Arnold Gustavs 1953, Photo: Horst Riederer





Eggert Gustavs was born at the parsonage on the Island of Hiddensee in 1909. His father Arnold Gustavs (1875–1956), the “Inselpastor of Hiddensee,” has been taking care of the islanders as their pastor for 45 years. Longer than any other pastor on the island, he accompanied their lives from cradle to grave. From 1903 to 1948, he preached the gospel to the people of Hiddensee from the pulpit of the small church in Kloster, marrying, baptizing, and burying them. He instructed the children in Christianity and helped the adults with advice and support. In the course of his pastoral activities, he grew ever closer to his Hiddensee people.

He loved the native dialect and only spoke "Low German" with the people of Hiddensee. Sometimes he even preached in Low German. Arnold Gustavs was at home in many languages: Latin, Greek, Hebrew, Dutch, Old Icelandic, as well as Slavic languages – especially Russian – and Swedish. In general, his sermons were appreciated because they were short, concise, and witty; they lasted hardly longer than ten minutes. Over the years, his pastoral care of the visitors to the island became an essential part of his official activities. This also inspired him to keep the church open all day every day.

The hospitable and cosmopolitan atmosphere in the parsonage – equally open to the arts and science – attracted many domestic and foreign visitors. Occasionally, paying summer guests were also welcomed. As life on the island was determined by the modest income of a country pastor, it had to be supplemented in many ways. In addition to livestock farming, the large parish garden had to be cultivated, which basically provided everything for the household that could possibly be grown there. He took over the beekeeping from his father. As welcome as the income from beekeeping was, it cost him a lot of time, which he was reluctant to sacrifice for his scientific work. For Arnold Gustavs was not only a pastor who was highly respected and esteemed by his parishioners, he also enjoyed a considerable reputation as an expert in ancient history and oriental studies, archaeologist, local historian, and writer.

His extensive collection of stone tools from Hiddensee, which he used as evidence for the prehistoric settlement of Hiddensee, is now housed as "Gustav's collection" in the local history museum in Kloster. As an expert in ancient languages and oriental studies, his name was widely known in specialist circles because he is the author of several books on Assyriology and cuneiform writing. His achievements as a scientist were recognized in 1921 when he was awarded the academic degree of Licentiate in Theology. The University of Greifswald honoured him with this high distinction (which was equivalent to a PhD). His strength probably lay in the thoroughness of his work. He dived deep into learning and made the material his own intellectual knowledge. He also possessed the gift of presenting connections in the simplest and most elegant linguistic terms. His Heimatbuch "Die Insel Hiddensee" (The Island of Hiddensee) has enjoyed, and continues to enjoy, extraordinary success to this day – with illustrations by his youngest son, the painter and graphic artist Eggert Gustavs.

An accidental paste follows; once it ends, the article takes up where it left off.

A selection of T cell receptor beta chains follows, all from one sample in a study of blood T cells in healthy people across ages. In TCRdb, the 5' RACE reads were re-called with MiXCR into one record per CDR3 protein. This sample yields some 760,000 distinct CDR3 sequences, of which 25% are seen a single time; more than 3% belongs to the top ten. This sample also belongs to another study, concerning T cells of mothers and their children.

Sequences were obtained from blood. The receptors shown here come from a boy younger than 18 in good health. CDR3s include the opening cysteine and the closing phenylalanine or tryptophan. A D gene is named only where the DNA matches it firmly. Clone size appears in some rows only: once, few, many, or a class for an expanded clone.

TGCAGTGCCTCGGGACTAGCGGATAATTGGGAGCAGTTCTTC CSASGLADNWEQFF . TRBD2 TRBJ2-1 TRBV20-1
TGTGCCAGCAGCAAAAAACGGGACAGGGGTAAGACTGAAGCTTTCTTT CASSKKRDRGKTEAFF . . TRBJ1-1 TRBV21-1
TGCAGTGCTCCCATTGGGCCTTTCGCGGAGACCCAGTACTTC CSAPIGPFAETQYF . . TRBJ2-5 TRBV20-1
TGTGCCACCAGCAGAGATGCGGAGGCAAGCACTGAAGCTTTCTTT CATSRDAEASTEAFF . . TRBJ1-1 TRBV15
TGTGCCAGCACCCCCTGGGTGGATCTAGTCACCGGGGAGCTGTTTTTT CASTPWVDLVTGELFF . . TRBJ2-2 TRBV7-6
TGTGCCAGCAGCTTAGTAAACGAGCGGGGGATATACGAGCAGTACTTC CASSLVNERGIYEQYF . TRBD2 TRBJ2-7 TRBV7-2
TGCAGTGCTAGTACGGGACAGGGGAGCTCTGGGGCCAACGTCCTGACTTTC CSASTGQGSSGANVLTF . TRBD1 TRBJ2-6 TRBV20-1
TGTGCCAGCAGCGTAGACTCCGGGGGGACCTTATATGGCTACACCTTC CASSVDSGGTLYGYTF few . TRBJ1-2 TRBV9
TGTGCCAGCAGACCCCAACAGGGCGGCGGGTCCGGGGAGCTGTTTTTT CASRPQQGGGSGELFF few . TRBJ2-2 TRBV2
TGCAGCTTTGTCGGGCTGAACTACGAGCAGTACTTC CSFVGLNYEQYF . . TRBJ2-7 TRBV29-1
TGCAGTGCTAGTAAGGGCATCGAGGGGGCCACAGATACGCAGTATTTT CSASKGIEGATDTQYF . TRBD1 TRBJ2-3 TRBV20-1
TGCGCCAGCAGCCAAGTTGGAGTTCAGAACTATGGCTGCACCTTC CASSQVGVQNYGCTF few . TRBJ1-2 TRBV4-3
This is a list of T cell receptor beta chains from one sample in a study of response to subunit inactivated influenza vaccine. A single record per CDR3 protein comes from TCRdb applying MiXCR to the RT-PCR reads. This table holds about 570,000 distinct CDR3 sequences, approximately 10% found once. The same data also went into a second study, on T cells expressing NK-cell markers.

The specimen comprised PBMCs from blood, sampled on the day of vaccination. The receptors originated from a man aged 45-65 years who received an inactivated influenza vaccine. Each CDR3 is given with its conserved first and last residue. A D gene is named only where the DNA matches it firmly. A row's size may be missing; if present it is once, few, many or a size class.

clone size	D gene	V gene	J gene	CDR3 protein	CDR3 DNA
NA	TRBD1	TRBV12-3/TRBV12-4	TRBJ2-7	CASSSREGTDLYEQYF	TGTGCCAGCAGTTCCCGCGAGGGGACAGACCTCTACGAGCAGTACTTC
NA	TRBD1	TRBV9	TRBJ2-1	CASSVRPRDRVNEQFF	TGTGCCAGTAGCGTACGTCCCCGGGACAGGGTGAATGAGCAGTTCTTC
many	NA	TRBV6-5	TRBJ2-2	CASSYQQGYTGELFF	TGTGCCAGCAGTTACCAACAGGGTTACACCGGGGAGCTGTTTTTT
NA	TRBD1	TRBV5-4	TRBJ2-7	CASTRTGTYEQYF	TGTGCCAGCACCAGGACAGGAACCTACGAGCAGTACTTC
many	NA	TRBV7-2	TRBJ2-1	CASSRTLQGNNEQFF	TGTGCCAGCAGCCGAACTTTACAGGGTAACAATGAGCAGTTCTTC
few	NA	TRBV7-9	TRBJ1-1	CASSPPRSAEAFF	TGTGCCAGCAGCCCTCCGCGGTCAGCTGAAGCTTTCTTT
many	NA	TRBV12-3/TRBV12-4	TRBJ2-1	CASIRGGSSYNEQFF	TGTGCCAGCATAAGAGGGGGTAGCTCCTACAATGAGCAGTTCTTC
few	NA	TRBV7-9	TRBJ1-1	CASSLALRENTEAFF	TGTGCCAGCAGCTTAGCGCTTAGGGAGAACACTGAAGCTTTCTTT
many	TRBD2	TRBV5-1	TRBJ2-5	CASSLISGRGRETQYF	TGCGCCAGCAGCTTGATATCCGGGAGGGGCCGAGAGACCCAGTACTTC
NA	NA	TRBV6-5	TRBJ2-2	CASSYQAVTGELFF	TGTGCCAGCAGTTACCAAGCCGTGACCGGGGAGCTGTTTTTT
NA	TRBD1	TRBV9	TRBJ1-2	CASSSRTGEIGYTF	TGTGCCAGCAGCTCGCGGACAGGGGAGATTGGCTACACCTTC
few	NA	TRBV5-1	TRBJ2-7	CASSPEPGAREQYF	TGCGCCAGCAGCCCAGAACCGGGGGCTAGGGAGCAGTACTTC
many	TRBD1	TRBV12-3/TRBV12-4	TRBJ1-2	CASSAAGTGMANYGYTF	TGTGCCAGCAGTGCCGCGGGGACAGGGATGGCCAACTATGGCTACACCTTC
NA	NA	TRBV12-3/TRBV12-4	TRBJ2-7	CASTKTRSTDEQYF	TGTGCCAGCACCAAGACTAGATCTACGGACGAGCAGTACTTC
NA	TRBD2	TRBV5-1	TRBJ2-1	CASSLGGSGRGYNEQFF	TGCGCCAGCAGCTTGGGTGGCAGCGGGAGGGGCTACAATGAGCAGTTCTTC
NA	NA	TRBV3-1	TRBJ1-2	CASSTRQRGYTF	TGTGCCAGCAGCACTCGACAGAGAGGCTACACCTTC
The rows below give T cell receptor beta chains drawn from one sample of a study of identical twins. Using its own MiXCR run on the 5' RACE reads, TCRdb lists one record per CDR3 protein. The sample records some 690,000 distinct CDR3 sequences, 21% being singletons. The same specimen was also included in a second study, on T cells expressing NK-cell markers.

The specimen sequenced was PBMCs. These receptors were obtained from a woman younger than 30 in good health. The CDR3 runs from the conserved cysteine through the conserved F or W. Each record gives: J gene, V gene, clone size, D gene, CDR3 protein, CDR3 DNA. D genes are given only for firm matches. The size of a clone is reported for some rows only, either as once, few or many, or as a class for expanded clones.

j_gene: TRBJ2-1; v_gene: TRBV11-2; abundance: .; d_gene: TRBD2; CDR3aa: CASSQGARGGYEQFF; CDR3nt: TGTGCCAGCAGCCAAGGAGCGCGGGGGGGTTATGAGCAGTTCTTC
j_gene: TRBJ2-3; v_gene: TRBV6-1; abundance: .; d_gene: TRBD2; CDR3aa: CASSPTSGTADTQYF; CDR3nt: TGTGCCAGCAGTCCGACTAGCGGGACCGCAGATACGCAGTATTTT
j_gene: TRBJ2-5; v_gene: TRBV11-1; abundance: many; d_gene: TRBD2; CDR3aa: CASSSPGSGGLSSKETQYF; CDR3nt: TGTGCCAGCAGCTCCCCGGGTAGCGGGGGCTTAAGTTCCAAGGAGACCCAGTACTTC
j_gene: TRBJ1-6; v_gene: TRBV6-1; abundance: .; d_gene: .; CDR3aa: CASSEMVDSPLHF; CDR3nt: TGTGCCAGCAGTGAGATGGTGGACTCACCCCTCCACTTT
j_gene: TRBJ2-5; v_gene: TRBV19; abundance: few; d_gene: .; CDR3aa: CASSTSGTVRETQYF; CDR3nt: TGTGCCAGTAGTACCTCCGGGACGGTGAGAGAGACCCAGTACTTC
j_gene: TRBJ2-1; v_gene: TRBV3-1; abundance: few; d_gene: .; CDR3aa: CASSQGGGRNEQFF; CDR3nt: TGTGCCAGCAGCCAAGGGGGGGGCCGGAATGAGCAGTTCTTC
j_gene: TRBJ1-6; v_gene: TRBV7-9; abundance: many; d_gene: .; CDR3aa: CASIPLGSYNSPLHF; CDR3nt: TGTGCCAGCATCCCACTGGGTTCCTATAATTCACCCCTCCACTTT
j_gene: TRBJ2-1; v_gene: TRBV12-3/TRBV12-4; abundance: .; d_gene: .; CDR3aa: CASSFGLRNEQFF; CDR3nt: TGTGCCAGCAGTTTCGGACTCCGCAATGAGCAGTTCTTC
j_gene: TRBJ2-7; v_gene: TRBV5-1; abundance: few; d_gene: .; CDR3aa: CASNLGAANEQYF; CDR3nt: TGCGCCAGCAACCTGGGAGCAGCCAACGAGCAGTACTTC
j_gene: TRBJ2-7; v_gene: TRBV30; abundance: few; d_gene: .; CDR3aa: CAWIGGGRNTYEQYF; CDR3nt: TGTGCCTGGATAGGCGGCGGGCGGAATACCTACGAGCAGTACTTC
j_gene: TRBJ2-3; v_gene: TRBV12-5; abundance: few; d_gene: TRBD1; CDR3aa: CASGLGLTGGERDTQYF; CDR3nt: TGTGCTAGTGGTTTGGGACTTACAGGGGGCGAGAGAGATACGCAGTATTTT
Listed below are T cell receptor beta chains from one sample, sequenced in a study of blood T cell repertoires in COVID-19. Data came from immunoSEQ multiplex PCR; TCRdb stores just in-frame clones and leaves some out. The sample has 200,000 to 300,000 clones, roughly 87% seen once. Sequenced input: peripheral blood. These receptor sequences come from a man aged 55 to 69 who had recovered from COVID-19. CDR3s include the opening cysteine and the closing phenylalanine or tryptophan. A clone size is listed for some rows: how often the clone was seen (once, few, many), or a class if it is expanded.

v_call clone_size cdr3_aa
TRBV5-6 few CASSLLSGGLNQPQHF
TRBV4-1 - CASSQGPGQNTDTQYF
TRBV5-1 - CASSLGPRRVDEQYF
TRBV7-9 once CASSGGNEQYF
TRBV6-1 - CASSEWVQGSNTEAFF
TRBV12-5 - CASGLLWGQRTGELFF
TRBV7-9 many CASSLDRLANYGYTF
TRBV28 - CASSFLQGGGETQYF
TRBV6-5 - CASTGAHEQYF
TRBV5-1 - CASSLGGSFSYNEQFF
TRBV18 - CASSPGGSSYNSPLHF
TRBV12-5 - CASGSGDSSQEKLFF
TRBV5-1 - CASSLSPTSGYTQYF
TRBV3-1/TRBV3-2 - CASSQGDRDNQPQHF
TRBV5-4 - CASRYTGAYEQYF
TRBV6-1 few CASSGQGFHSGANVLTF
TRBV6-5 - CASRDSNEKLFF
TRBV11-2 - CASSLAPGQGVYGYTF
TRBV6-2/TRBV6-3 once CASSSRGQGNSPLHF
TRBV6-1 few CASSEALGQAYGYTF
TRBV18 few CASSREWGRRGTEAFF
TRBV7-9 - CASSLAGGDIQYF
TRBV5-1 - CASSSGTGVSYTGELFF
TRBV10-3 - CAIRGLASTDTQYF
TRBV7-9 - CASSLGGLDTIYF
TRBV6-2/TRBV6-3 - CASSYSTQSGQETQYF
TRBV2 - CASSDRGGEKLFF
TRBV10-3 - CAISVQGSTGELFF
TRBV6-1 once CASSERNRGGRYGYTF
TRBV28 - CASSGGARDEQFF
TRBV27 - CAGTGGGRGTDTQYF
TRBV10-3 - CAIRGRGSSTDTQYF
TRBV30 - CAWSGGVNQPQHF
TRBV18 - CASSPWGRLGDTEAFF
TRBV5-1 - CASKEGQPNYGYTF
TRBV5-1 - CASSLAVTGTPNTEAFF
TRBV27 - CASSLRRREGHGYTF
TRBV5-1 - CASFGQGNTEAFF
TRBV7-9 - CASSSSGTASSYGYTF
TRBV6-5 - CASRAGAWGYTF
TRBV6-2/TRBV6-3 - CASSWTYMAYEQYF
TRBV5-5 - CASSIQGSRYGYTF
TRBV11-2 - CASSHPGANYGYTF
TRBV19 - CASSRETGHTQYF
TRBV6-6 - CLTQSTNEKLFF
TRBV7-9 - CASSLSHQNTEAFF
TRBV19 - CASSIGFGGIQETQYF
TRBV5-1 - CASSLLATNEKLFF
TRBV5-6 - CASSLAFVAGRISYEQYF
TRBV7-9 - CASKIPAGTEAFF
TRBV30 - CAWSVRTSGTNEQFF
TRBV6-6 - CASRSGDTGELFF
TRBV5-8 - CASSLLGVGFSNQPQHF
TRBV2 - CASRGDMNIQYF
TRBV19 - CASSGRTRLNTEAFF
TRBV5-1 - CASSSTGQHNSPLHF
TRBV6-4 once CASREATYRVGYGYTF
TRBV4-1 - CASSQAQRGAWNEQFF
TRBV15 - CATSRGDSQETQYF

For some time, there has been a discussion whether Arnold Gustavs had made political commitments over the years. In the beginning at around 1933 – like millions of other Germans – he had hoped and expected that the Nazis would keep their election promises regarding prosperity and peace, especially since Nazi ideology had been quite friendly toward the church in the early years. But he soon came to deliberately adopt a critical view, which he summarized in 1937 as follows: "Never in my life have my hopes been more cruelly destroyed.” He stayed pointedly away from NSDAP assemblies and all propaganda events and, in the tradition of passive resistance, openly defied the expectations of those in power on several occasions. The local group leader of the party denounced Pastor Gustavs to the Gestapo and thus initiated that he was constantly under surveillance. The fact that Arnold Gustavs did not gather a group of Nazi opponents around him probably saved him from being arrested.

Arnold Gustavs had a long-standing friendship with Gerhart Hauptmann for over a quarter of a century – since about 1920. He supported his friend in the purchase of the summer house "Seedorn" in Kloster and earned great respect for preserving the building until it was taken over by the municipality as a memorial. Gerhart Hauptmann died in Silesia on 6 June 1946. According to a wish he once voiced, he was laid to rest on the Island of Hiddensee. Pastor Gustavs gave the eulogy for his close friend. The book "Gerhart Hauptmann und Hiddensee - Erinnerungen von Arnold Gustavs" (Gerhart Hauptmann and Hiddensee – Memories by Arnold Gustavs) with letters from Gerhart and Margarete Hauptmann was published posthumously by Gustav Erdmann. The people of Hiddensee remember Arnold Gustavs as a man with a broad education who was well respected for his achievements, humble, and humorous – "an inwardly cheerful man," as Hauptmann once put it. If you asked the people of Hiddensee about their "old pastor" Arnold Gustavs, you could hear them say: "Ick mücht em giern."

Karsten Gustavs


Parsonage in Kloster

1955, Golden Wedding Anniversary

1943, Guestbook entry